The government is so determined to control public opinion that it hires bloggers — dubbed the “50-cent army” because of what they are paid per post — to promote its views online. It also backs censorship-friendly social networking sites. And officials are considering a plan to require Internet users to reveal their identity before commenting in public forums.

When “very allergic topics spread quickly” and the government can’t block every Internet posting about them, officials issue orders banning entire topics, pressuring companies that host discussion boards and blogs to fall in line, said tech blogger Hong Bo, who has received government warnings to stop writing on sensitive issues, such as Google’s recent defiance of censorship regulations.

It’s not uncommon for young people to alert friends through mobile phone text messages to blog posts they have written — and the importance of reading them quickly before they are blocked, said Lisa Li, founder of China Youthology, which examines the attitudes and beliefs of those 15 to 25……. (more details from The Mercury News)

Posted in Blog, censorship, chat, China, Freedom of Speech, Human Rights, Internet, News, Online forum, People, Politics, Propaganda, Social, Speech, website, World | Comments Off on Tension grows in China between “harmonized” netizens and online censorship

China’s latest mystery: Hu Jintao and the vanishing micro-blog

Posted by Author on February 24, 2010


Jane Macartney in Beijing, Times Online, Feb. 23, 2010-

China’s President startled the internet at the weekend by opening a micro-blog – the Chinese equivalent of Twitter.

Fascinated netizens began signing up at the rate of more than ten people a minute. But a day later the account of Hu Jintao disappeared.

A brief pro-forma note this morning on the empty site, hosted by the Communist Party mouthpiece People’s Daily Online, said simply: “This item cannot be found, the author may have erased it.”

That fails to explain the mystery of the president’s missing micro-blog.

Did the famously cautious leader of 1.3 billion people decide he wasn’t ready for such open interaction? Has he joined the ranks of those censored by the Great Firewall of China? Was it a case of identity theft? Had the People’s Daily failed to carry out the proper checks? Or was it a simple computer error?

A newspaper report on the sudden disappearance offered two official explanations. One was that the site simply crashed under the onslaught of 1,000 people an hour signing up to follow President Hu’s micro-blog.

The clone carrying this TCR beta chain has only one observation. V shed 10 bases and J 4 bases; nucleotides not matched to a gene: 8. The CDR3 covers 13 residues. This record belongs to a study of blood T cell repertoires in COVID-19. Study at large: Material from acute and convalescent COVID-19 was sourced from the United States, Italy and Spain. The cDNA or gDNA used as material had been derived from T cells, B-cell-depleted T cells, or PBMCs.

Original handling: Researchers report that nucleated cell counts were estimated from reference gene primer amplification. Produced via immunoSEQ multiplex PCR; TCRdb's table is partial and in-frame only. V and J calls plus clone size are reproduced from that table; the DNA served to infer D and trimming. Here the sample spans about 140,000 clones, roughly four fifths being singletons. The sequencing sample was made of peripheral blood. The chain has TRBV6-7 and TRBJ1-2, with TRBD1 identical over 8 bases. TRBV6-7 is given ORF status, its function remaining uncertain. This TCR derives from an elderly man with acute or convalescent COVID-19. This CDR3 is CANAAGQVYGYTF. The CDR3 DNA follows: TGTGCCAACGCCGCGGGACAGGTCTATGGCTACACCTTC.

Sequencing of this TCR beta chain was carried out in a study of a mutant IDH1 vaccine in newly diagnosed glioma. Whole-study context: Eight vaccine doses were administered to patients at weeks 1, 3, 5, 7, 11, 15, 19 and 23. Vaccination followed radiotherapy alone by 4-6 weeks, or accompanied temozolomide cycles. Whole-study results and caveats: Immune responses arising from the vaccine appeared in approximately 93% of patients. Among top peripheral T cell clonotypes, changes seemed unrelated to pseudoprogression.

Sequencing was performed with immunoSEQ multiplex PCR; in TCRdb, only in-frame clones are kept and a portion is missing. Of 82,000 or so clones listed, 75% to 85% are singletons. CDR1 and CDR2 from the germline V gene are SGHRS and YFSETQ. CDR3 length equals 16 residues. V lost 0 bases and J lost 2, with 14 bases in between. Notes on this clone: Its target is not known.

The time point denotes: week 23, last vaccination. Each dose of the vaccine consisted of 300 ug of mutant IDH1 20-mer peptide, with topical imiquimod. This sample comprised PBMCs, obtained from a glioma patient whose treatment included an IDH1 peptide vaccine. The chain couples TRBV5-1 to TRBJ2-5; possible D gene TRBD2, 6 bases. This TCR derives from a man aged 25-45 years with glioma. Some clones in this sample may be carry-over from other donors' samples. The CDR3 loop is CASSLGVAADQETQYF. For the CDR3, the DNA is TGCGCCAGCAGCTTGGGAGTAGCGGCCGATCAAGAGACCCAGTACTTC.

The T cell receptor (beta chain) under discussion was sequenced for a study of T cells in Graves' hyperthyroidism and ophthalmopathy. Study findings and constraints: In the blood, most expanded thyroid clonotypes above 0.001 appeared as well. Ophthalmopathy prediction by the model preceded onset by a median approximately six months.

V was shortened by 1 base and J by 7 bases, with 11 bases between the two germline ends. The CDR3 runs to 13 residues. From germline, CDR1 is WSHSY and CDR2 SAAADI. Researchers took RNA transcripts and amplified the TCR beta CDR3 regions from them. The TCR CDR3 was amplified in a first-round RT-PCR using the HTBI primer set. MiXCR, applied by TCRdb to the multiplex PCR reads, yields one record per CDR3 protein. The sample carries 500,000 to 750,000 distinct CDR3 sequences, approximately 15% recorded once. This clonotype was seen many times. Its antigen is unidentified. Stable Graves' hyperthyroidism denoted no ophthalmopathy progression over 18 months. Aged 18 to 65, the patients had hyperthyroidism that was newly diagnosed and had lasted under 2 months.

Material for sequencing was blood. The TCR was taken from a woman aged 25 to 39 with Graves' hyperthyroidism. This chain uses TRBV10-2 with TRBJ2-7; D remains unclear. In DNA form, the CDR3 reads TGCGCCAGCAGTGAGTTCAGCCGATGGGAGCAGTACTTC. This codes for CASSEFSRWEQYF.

The second was that a recent upgrade created an automatic micro-blog for anyone who had registered their identity in the People’s Daily chatroom – as the president did for an online conversation with the public on June 20, 2008.

A notice on the website said all “Strong Country VIP” accounts were temporarily suspended to allow confirmation of the identities.

Whatever the case, the outcome is a severe embarrassment for People’s Daily Online. Today, would-be micro-bloggers were unable to register new accounts, at least for the moment, despite the notice that said users were still welcome despite the apparent overload the day before.

Registered followers of President Hu will be disappointed. He had yet to post a single blog before the site disappeared……(The Times)

Posted in Blog, China, Hu Jintao, Internet, News, Official, People, Politics, Social, Technology, website, World | Comments Off on China’s latest mystery: Hu Jintao and the vanishing micro-blog

China’s repression continues after Beijing Olympics, media and dissidents fight back (4)

Posted by Author on February 8, 2009


Reporters Without Borders, 5 February 2009 –

Internet censorship – back to the bad old ways

The authorities unblocked access to dozens of news and human rights websites when the foreign journalists who had come to Beijing to cover the Olympic Games began to complain. But once the games were over, the government bodies in charge of controlling the Internet gradually eliminated this meagre “Olympic legacy.” The Reporters Without Borders website was one of the first to be blocked again. The Amnesty International site became inaccessible again in January.

Access to the Chinese-language news sites of Asiaweek (http://www.yzzk.com/cfm/main.cfm), Mingpao (http://www.mingpao.com/) and Voice of America (VOA) and the Hong Kong (http://www.hk.youtube.com) and Taiwanese (http://www.tw.youtube.com) versions of the video-sharing website YouTube was blocked in December.

The leading international news media have also seen their websites blocked again. The Chinese-language sites of the BBC World Service, Radio France Internationale and the New York Times are all now inaccessible.